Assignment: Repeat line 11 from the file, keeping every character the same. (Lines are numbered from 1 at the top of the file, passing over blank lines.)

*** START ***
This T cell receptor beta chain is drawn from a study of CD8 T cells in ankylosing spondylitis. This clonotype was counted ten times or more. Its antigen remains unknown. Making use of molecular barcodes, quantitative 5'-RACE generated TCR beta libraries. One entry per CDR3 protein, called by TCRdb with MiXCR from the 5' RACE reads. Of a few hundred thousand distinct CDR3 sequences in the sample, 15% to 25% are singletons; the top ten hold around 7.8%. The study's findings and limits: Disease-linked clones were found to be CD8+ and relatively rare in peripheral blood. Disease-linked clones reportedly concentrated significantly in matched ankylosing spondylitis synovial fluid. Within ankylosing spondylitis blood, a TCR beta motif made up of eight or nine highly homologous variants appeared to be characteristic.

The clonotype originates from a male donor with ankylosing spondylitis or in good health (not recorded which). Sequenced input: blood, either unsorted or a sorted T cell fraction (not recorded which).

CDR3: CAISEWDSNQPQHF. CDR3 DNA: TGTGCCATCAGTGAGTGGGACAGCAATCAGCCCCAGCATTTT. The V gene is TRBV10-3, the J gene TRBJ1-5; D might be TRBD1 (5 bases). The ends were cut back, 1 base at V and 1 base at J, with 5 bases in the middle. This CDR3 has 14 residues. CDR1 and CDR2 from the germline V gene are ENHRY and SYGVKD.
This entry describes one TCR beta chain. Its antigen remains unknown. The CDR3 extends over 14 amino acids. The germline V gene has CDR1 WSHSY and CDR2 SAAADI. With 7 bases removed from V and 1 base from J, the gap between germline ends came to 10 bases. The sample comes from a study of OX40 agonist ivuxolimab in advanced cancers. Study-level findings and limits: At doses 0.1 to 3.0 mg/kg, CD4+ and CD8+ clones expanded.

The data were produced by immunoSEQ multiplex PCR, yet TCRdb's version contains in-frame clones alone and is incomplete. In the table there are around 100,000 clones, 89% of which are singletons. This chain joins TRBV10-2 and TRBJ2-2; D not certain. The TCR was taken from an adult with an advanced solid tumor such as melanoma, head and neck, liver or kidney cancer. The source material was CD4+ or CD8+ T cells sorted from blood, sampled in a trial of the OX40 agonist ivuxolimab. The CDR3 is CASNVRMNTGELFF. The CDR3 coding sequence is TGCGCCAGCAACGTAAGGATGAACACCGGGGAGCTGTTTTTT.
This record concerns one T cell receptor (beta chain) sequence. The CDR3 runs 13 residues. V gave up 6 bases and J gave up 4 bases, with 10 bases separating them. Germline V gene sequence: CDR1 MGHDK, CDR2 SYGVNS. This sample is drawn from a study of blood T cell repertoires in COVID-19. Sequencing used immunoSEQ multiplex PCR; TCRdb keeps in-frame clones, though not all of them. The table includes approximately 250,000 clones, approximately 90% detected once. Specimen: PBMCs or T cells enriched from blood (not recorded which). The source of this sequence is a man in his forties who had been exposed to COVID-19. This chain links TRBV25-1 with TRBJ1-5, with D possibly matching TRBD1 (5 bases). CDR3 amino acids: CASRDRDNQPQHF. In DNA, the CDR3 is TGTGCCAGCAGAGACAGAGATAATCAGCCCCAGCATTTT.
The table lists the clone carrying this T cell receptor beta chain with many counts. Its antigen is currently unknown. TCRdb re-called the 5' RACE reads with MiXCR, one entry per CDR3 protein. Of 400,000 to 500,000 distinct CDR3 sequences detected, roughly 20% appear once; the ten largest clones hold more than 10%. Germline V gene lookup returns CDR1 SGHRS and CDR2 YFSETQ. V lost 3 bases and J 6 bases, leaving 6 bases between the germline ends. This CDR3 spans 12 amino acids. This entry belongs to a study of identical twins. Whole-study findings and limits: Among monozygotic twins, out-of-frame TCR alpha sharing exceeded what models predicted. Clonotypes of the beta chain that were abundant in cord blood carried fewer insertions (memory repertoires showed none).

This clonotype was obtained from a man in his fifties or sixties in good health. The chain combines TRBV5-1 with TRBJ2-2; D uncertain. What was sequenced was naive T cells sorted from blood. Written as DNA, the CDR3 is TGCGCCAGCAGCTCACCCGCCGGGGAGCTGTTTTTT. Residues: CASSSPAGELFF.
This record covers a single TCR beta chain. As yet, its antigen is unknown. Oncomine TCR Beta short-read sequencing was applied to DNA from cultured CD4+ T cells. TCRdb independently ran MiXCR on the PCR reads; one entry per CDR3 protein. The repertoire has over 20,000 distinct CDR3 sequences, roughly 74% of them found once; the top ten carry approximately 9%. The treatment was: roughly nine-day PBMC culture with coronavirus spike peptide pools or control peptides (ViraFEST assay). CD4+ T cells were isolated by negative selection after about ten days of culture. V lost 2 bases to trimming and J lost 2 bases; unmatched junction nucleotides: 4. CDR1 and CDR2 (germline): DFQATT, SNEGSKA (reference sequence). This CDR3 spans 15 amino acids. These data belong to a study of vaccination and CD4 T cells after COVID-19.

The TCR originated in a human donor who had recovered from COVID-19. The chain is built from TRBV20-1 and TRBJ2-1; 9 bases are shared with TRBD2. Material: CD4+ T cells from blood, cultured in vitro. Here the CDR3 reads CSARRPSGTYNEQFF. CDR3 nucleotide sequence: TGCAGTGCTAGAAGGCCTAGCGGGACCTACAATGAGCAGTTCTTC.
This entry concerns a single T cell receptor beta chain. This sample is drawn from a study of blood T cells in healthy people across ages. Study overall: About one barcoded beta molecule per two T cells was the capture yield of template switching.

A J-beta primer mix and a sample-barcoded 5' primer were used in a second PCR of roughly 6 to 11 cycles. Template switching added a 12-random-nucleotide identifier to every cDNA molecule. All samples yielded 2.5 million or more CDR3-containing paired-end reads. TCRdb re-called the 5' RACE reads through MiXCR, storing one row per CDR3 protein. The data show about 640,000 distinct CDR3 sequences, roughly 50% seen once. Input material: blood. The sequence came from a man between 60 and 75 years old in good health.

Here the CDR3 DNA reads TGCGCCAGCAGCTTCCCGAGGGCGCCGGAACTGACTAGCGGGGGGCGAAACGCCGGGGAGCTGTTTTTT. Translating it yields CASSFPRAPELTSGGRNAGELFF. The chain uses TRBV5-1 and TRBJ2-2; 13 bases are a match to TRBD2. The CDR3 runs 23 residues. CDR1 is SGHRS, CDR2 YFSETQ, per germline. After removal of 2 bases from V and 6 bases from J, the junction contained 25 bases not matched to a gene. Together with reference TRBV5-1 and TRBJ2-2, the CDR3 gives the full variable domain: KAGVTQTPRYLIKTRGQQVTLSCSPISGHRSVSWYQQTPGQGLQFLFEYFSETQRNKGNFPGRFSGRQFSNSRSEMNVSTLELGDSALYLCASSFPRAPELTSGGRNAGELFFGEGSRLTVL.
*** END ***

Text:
This entry concerns a single T cell receptor beta chain. This sample is drawn from a study of blood T cells in healthy people across ages. Study overall: About one barcoded beta molecule per two T cells was the capture yield of template switching.